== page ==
What’s exciting about this organisation and the information they’re providing for mental health consumers, is that they seem to be taking an openly political approach to their work, recognising the impact our material conditions have on all other aspects of our lives – including health and wellbeing.

The first C word examined in the changing minds blog is Capitalism.

“Capitalism” the author states, “is bad for my health. And in my opinion, it’s bad for everyone’s health”. Issues related to low wages and systemic unemployment are raised, and the inability to maintain a work-life balance within the present economic system is related to the people’s needs for rest, particularly where someone is managing mental distress.

The article goes on to discuss how the polarities of full-time or over-employment and unemployment are legitimised through an ideological equation of full-time work with full citizenship – a status unattainable to many mental health consumers due to the demanding nature of work under capitalism.

It is interesting to consider this blog post in relation to the politics of the wider mental health consumer movement. [Read more…]

A radical mental health consumer’s thoughts on the welfare reforms

Welfare reform will have a negative effect on those experiencing mental illness or distress

Welfare reform will have a negative effect on those experiencing mental illness or distress

Polly Peek

This month, the Mental Health Foundation is organising activities and events for Mental Health Awareness Week. For the last few years, the theme of awareness week has been based on the ‘Five Winning Ways to Wellbeing’, the essence of a number of studies into what makes people (whether labelled with a mental illness or not) well and happy. From the research, five key aspects of wellness have been identified, namely, connecting with others – family or friends, being active, keeping learning, taking notice of the small things around us, and giving to others.

For people living with the assistance of welfare benefits, ‘giving’, this important aspect of wellness is considerably restricted. Not only do most people living on state assistance receive less than is adequate to look after themselves, let alone have surplus to give to charity or lend to friends in need, but they are also excluded from offering their time voluntarily to charitable organisations or community groups as Work and Income policy sees this as potentially interfering with their ability to find work, or, if they are receiving a Sickness or Invalids benefit, proof of their ability to be in paid employment. I spoke with one such person a few days ago who has received support for a long period of time due to disability and she expressed sadness and frustration that a person she knows in a similar situation is having to hide the fact that they are helping out with a local charity from WINZ.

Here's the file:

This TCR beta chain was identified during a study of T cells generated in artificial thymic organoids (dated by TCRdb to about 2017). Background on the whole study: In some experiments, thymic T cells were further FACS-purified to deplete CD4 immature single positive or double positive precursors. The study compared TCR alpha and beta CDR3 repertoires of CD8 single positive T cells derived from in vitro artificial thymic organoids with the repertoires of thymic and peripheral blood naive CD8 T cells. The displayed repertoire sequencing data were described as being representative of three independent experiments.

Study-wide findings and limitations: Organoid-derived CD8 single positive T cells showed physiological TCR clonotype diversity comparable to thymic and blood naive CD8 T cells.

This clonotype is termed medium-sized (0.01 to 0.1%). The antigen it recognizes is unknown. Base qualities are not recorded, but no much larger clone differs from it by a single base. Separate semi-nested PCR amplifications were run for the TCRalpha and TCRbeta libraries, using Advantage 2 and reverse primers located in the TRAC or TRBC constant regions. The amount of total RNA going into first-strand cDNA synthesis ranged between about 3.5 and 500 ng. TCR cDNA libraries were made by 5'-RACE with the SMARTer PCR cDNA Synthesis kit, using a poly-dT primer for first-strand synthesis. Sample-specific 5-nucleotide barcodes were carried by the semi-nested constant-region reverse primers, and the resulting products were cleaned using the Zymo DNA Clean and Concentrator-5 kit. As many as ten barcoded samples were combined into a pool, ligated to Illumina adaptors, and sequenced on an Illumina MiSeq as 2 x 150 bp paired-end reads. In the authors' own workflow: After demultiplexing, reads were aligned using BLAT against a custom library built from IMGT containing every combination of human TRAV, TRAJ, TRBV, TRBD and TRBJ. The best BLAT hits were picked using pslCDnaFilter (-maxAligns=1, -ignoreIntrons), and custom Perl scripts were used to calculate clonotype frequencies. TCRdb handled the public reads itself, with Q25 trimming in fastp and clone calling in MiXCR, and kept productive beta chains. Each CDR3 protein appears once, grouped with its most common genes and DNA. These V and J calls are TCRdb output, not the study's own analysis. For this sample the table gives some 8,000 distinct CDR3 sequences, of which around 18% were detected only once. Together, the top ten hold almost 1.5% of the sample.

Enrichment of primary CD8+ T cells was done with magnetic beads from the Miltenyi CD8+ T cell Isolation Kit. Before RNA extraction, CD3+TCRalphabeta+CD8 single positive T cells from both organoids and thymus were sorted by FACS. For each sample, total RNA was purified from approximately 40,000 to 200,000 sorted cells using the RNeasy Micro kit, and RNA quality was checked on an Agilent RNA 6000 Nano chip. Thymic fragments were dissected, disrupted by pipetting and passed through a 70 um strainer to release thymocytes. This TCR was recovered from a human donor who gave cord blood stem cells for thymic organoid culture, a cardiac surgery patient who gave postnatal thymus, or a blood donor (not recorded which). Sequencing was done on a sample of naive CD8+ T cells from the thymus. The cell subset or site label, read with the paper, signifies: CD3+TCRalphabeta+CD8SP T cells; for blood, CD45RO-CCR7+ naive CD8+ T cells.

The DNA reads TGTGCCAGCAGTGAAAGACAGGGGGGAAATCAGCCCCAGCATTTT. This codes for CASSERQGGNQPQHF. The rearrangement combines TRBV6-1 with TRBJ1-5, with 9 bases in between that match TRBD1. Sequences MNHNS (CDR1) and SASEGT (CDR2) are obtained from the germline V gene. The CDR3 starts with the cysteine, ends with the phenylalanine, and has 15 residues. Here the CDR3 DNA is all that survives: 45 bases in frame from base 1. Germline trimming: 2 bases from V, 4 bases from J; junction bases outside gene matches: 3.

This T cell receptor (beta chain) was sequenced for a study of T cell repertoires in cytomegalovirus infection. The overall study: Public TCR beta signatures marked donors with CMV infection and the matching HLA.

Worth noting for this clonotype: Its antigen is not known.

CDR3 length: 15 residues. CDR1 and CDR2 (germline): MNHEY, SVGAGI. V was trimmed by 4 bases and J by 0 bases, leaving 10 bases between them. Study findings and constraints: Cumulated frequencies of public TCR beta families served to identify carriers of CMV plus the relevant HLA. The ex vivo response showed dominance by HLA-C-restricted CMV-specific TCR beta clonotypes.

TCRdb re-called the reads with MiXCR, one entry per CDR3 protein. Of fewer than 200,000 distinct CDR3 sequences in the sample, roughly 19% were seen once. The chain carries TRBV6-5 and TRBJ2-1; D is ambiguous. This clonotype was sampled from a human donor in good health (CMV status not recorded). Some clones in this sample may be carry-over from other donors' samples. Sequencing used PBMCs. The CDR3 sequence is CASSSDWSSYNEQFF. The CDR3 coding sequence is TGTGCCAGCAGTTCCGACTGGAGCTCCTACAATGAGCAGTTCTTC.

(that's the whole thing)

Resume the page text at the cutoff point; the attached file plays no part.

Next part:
Recently, the government has revealed welfare reforms which will have a further dire impact on people’s mental health and that of mental health consumers in particular. These follow an initial wave of welfare reforms which have made changes to assistance available to youth in particular. Announced changes to welfare policy include completely cancelling assistance for three months for people who are considered to have turned down a suitable job, halving assistance for people whose children are not enrolled with a GP or early childcare centre, and cutting assistance for people who fail or refuse a drug test at a new job, or have outstanding arrest warrants. [Read more…]

The dialectical relationship between work and mental health – Part 4

This is the final instalment of a four-part series by Polly Peek

From a Marxist perspective, the low pay rates of jobs with low psycho-social quality is related to the concept of exploitation – the necessity for wages to be worth less than the value created by the worker’s labour, in order to continue to make a profit. A further component of employment’s potential detriment to mental health, well-being and recovery which is not covered in the research carried out by Butterworth and other (see part 3), is workers’ experiences of alienation. In his book which looks at work and sickness, Paul Bellaby discusses the way in which jobs can accentuate certain qualities of the body and mind, but can also depreciate others. A participant from one of the qualitative interviews quoted in this book talks about alienation with great clarity, as well as its impact on well-being as a worker undertaking solitary tasks.

You hardly talk to anyone. You have no idea what is happening around you – and you lose touch with what is happening in the world. After a while it gets so that you have no conversation, and when you go out socially you do not know what to say – eventually you lose all your self-confidence. (Bellaby) [Read more…]

The dialectical relationship between work and mental health: part 3

This article is part three in a series of articles by Polly Peek. The first two parts can be read in the January and February issues of The Spark or online here (part 1) and here (part 2)